By Paul Owers | Sun Sentinel
South Florida homeowners have little to fear in the way of falling prices, new data show.
The likelihood of price declines in Palm Beach County in the next two years is 3 percent, according to a report from Arch Mortgage Insurance Co., a private mortgage insurer based in Walnut Creek, Calif.
Broward and Miami-Dade counties and 22 other areas in Florida have a 2 percent chance of price declines. The national average is 5 percent.
"I'm bullish," said Ralph DeFranco, chief economist for Arch. "I think it's a good time to buy. Interest rates are low, so buyers should lock in while they can."
The Arch risk index analyzes median home prices from the Federal Housing Finance Agency while factoring in regional unemployment rates, affordability, change in population, housing starts and delinquent mortgages.
The South Florida housing market is strong, but sales and prices are starting to cool, analysts say.
Still, Brad Hunter, the Palm Beach County-based chief economist for the Metrostudy research firm, said he isn't concerned about a market tumble.
"One could easily make a strong case that prices will keep moving up, albeit at a slower pace," he said. "I think it's a single-digit probability that we see a real decline in home prices."
Hunter added that even if FHFA median prices fall, that just might mean more lower- and mid-priced homes are selling and not indicate values of all homes are on the decline.
Jack McCabe, an analyst in Deerfield Beach, said that's exactly what could happen. While a housing slowdown will continue through 2016, he expects prices of luxury homes and condominiums to be most affected. Strong demand and limited supply of homes in lower price ranges will continue to nudge values of those properties higher, he said.
"This is not going to be a total market crash like it was last decade," McCabe said.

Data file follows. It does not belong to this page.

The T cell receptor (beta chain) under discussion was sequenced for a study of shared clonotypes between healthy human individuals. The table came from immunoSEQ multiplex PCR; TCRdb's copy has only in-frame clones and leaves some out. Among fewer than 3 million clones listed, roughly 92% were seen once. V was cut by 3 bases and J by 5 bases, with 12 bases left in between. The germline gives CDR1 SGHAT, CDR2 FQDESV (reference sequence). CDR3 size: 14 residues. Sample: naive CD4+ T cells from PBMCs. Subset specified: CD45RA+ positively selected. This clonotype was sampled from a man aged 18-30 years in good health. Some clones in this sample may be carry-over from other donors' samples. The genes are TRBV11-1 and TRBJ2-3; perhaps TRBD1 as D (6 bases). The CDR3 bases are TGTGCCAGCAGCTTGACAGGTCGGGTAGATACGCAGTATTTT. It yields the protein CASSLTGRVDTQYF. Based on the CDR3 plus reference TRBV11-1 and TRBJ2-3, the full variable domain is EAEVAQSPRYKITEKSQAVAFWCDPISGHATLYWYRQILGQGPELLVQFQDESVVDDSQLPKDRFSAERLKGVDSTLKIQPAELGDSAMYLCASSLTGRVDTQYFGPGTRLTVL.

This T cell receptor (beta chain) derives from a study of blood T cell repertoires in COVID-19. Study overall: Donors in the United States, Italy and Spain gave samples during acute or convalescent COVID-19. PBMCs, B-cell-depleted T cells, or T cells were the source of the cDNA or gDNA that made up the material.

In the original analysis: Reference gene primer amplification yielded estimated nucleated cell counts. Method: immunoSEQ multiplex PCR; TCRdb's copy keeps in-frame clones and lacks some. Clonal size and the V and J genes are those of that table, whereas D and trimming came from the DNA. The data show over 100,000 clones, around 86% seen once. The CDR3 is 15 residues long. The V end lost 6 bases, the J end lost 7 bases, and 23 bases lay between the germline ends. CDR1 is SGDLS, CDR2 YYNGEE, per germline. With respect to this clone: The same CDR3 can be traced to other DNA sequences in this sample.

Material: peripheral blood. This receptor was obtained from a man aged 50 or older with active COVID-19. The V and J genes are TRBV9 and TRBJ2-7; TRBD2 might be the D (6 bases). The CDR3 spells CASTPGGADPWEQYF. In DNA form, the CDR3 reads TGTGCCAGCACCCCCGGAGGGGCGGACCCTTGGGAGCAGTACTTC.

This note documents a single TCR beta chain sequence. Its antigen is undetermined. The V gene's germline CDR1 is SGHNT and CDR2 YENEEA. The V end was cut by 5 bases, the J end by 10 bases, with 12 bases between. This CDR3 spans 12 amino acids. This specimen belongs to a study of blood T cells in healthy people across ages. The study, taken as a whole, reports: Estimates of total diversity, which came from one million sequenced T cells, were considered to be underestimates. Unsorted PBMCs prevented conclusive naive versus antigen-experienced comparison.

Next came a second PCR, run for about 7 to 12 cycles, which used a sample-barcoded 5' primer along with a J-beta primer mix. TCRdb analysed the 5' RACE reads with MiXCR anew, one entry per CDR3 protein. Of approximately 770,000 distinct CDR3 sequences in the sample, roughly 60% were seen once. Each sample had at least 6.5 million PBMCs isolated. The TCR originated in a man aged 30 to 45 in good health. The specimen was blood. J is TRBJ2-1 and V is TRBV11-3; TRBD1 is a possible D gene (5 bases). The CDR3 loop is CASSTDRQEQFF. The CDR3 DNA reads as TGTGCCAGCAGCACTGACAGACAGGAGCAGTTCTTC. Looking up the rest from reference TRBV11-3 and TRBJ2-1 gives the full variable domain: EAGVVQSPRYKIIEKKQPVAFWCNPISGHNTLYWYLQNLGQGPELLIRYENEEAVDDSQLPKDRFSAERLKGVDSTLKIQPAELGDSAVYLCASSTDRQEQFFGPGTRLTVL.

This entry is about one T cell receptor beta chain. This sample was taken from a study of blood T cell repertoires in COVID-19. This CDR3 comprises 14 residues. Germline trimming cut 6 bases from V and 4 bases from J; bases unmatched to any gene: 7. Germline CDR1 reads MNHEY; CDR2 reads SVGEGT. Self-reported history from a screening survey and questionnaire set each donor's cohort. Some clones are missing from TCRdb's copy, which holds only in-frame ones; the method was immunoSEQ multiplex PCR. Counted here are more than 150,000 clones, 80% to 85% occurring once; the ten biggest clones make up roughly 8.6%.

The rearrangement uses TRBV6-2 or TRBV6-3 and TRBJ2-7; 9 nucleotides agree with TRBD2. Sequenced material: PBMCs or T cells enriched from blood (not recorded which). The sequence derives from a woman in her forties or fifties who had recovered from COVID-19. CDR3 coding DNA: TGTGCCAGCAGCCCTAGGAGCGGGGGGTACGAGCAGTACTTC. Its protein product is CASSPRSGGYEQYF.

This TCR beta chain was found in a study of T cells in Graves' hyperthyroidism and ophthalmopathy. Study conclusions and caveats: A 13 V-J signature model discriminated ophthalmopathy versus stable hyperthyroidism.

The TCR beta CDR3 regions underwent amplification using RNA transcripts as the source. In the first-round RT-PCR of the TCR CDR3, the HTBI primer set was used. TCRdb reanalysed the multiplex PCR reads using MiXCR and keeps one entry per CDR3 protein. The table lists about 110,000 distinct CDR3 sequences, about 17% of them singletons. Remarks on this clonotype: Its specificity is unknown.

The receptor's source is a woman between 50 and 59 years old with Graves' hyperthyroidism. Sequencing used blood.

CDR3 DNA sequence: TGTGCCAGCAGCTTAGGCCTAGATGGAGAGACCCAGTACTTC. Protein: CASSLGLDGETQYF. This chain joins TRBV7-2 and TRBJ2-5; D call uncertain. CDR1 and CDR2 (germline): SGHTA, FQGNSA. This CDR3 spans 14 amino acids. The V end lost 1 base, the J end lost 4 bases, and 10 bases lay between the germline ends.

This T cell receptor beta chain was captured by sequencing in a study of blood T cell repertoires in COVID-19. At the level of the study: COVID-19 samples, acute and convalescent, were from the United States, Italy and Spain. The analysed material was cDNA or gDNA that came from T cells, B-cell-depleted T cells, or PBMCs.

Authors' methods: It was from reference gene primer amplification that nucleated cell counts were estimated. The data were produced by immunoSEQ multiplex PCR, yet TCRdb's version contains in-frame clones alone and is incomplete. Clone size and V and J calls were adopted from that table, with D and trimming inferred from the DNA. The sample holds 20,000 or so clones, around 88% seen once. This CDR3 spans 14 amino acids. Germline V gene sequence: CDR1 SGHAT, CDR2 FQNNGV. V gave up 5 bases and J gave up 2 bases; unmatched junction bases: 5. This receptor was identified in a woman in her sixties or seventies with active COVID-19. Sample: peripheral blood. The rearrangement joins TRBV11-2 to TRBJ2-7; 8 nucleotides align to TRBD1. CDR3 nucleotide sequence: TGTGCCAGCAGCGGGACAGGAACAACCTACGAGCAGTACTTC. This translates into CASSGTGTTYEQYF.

Ten-X, an online real estate marketplace in Irvine, Calif., released a report Thursday showing the top real estate markets for the spring. Palm Beach County was fourth, while Broward was fifth. Miami-Dade ranked 19.
Seattle was No. 1, while Portland, Ore., was second. Ten-X said it ranked markets based on home price increases, affordability and future demand as a result of economic and demographic conditions.
"Florida, in general, seems to be doing really well," said Rick Sharga, executive vice president of Ten-X. "Of the states that were hit hardest during the crash, Florida still has the most room to grow to get back to peak housing prices."
While most housing forecasts are optimistic, there are concerns brewing.
Mortgage company Freddie Mac said last week that affordability is becoming more of an issue in South Florida because wages aren't keeping pace with home prices. And earlier this year, Fitch Ratings said homes in the tri-county region are overvalued.
Palm Beach County homes are above value by 5 percent to 10 percent, according to Fitch, while Broward properties are overvalued by 10 percent to 15 percent.
Fitch said Miami-Dade County was 15 percent to 20 percent above value, matching Phoenix, Riverside, Calif., and San Francisco as the most overpriced regions among major metro areas nationwide.